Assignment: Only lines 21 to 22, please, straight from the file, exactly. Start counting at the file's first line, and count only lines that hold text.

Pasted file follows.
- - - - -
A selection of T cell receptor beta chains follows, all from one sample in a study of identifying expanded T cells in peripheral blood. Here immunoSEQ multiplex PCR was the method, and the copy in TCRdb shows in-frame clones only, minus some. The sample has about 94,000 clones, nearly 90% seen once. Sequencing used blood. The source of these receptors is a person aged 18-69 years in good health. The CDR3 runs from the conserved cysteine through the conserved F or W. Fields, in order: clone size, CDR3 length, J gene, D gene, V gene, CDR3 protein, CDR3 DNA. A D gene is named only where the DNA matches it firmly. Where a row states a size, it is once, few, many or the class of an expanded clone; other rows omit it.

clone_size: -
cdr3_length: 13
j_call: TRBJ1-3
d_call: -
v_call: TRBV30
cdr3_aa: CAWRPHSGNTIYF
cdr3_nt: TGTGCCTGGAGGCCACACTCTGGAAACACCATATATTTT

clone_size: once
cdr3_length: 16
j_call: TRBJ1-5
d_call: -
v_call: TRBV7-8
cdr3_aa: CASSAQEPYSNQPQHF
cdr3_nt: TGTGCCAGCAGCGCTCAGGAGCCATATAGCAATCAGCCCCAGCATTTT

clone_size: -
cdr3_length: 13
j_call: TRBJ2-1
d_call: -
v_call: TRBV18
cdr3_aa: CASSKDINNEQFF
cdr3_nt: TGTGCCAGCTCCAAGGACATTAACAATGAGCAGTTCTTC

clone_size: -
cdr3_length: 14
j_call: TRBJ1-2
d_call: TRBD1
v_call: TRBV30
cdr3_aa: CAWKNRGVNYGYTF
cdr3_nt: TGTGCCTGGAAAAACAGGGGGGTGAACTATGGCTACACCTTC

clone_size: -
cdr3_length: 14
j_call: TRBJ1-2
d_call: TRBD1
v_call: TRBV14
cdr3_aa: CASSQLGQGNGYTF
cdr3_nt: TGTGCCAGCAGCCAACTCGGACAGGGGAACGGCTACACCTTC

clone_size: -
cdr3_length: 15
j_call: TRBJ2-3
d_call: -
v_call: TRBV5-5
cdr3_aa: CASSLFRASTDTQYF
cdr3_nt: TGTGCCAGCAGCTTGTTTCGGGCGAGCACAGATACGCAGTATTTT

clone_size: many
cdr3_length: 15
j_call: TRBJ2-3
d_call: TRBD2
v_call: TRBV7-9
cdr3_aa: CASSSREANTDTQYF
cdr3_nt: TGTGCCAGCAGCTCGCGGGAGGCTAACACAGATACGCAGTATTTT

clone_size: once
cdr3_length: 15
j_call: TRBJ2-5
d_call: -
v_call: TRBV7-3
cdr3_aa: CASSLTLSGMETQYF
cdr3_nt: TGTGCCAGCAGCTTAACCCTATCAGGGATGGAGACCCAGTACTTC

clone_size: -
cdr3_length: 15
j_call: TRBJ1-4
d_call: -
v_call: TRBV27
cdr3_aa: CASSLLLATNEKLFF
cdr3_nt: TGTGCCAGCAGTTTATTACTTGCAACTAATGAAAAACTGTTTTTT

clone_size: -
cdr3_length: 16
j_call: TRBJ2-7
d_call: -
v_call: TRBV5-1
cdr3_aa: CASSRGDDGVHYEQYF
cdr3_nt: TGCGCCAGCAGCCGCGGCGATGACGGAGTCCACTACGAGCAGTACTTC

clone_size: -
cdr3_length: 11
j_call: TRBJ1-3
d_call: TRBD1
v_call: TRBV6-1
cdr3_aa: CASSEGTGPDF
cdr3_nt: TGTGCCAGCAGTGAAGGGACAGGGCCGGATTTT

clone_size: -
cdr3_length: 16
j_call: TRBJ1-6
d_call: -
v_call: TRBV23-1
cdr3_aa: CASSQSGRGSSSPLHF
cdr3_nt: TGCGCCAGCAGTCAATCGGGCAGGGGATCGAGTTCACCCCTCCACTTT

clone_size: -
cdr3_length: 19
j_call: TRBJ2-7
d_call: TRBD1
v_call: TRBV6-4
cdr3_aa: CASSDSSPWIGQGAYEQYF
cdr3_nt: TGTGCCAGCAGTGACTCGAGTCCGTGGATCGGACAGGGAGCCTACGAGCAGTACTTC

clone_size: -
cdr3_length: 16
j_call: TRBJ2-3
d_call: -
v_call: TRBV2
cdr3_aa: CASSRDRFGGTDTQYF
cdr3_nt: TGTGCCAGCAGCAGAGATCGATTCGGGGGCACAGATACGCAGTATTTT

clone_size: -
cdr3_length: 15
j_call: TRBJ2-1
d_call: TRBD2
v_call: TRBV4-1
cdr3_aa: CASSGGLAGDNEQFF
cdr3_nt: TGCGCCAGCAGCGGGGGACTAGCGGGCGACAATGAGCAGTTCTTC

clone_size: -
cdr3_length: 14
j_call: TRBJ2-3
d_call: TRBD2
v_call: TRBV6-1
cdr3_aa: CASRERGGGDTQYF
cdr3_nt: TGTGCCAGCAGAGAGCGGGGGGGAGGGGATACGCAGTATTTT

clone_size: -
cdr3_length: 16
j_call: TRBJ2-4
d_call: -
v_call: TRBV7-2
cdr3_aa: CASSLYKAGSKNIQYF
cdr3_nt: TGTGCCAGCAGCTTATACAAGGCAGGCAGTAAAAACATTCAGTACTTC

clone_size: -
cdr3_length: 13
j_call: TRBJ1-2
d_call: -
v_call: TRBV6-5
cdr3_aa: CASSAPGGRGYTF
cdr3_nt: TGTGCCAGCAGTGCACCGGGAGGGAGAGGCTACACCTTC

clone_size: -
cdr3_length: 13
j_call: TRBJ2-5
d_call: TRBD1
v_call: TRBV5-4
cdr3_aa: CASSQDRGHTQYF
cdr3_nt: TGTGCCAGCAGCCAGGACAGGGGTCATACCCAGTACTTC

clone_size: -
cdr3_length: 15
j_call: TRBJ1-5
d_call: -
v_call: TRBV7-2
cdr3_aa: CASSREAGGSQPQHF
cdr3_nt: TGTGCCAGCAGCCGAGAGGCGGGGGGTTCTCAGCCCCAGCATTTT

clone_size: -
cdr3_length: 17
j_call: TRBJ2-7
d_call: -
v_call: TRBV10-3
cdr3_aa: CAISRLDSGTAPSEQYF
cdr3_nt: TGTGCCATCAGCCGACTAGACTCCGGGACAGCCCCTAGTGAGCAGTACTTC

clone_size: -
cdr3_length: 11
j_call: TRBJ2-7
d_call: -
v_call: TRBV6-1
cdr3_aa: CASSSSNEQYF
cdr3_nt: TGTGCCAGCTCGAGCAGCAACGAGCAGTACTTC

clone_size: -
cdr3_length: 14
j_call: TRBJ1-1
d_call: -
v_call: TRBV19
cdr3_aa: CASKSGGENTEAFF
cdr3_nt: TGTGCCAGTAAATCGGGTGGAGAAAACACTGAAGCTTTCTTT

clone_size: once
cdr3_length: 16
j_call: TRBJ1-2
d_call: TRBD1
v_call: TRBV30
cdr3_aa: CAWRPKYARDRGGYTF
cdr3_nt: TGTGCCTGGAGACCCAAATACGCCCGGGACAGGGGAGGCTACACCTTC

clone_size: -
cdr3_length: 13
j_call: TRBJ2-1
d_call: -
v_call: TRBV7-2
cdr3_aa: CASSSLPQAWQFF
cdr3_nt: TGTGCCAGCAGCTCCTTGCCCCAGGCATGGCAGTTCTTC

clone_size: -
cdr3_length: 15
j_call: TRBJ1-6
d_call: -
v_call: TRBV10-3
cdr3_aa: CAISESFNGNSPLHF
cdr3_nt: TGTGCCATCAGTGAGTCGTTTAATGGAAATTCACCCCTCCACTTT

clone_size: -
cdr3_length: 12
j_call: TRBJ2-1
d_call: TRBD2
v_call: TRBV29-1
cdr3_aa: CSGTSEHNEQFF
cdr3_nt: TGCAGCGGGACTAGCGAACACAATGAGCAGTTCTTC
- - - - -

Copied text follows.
cdr3_aa: CASSKDINNEQFF
cdr3_nt: TGTGCCAGCTCCAAGGACATTAACAATGAGCAGTTCTTC